The entertainment industry is in an interesting place of transition as the new year begins.
Following a seismic and long overdue purge that started with the implosion of Harvey Weinstein’s empire, many powerful men who used their positions to practice alleged sexual predation have seen their careers end, and decades of rumor and innuendo spilled out into concrete reporting in the pages of The New York Times and The New Yorker. Whereas in previous eras, scandals would be ignored or swept under the rug, we are now in the age of #MeToo and #TimesUp. So it’s an open question whether previous allegations that were weathered in different media environments can be survived so easily under modern scrutiny—or whether they even might survive still 25 years on.
We’re about to find out, as Dylan Farrow’s allegations of child molestation against director Woody Allen have risen to the front of the movie conversation again—and this time, actors are actually responding by distancing themselves from the controversial director, as opposed to a general cloud of silence. In the last 24 hours alone, two of the stars of Woody Allen’s upcoming movie—which is scheduled to be released by Amazon Studios later this year—have publicly regretted their work by giving away salaries to the film.
Earlier Tuesday, Timothée Chalamet, an actor who appears to be a shoe-in for a Best Actor Oscar nomination later this year, announced via Instagram:
“I have been asked in a few recent interviews about my decision to work on a film with Woody Allen last summer. I’m not able to answer the question directly because of contractual obligations. But what I can say is this: I don’t want to profit from my work on the film and to that end, I am going to donate my entire salary to three charities: TIME’S UP, The LGBT Center in New York, and RAINN.”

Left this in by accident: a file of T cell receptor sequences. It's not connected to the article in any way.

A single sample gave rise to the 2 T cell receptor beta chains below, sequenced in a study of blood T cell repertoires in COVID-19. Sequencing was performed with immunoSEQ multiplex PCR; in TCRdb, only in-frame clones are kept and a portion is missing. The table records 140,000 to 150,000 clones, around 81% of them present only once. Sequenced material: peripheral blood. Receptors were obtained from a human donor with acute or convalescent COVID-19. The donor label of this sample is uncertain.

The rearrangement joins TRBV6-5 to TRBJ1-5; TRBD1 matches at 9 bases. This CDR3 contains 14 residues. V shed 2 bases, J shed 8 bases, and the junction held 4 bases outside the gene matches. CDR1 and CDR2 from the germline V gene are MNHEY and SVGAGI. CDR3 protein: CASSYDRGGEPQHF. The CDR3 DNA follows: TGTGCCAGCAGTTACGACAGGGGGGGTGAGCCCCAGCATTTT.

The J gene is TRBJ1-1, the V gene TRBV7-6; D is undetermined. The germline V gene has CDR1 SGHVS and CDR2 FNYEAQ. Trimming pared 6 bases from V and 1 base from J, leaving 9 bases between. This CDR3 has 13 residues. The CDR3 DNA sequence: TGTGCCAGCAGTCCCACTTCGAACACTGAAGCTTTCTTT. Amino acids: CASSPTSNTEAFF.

Chalamet follows in the footsteps of Rebecca Hall, who also is appearing in Allen’s upcoming A Rainy Day in New York and announced last week that she is giving her salary to the TIME’S UP Legal Defense Fund, which is providing subsidized legal support to women who have experienced sexual harassment, assault, or abuse in the workplace. Hall herself had previously starred in an earlier Woody Allen film, Vicky Christina Barcelona, for which she was nominated for a Golden Globe. However, given the shift in the culture—and that last week Dylan Farrow directly linked TIME’S UP to her allegations against Allen—Hall also took to Instagram to say that she now understands her “actions have have made another woman feel silenced and dismissed.”
This comes at a time where many in Hollywood seem to be changing their stance toward Allen, who has won multiple Oscars and has been generally viewed as a writer-director whom actors of all genders want to work with.
While other stars of A Rainy Day in New York, including Jude Law, Elle Fanning, and Selena Gomez, have remained quiet as social media feeds, actors who have appeared in earlier Allen films have expressed regret of working with Allen, or stated support for Dylan Farrow. This includes current Best Director contender Greta Gerwig (Lady Bird) who had a small role in Allen’s To Rome with Love. “If I had known then what I know now, I would not have acted in the film,” Gerwig said. “I have not worked for him again, and I will not work for him again.” Similarly, Natalie Portman who appeared in a small role in Allen’s Everyone Says I Love You in 1996 also recently said, “I believe you, Dylan.” Ellen Page also expressed regret last year for appearing in To Rome with Love.
What we are seeing is a movie culture transitioning to the point where popular filmmakers are not given blanket support, even though Allen has denied the allegations of Dylan Farrow, which were never proven after a police investigation.
Allen most recently denied the allegations in February 2014 in The New York Times where he noted that he passed a lie detector test, that a special investigative unit found accusations of child molestation to be false, and that “this piece will be my final word on this entire matter.”
Yet the industry seems destined to have many more words on the subject, as Alec Baldwin has now taken to Twitter to defend Allen, who he has worked with on three films, saying he believes the filmmaker to be innocent and that working for him was a “privilege.”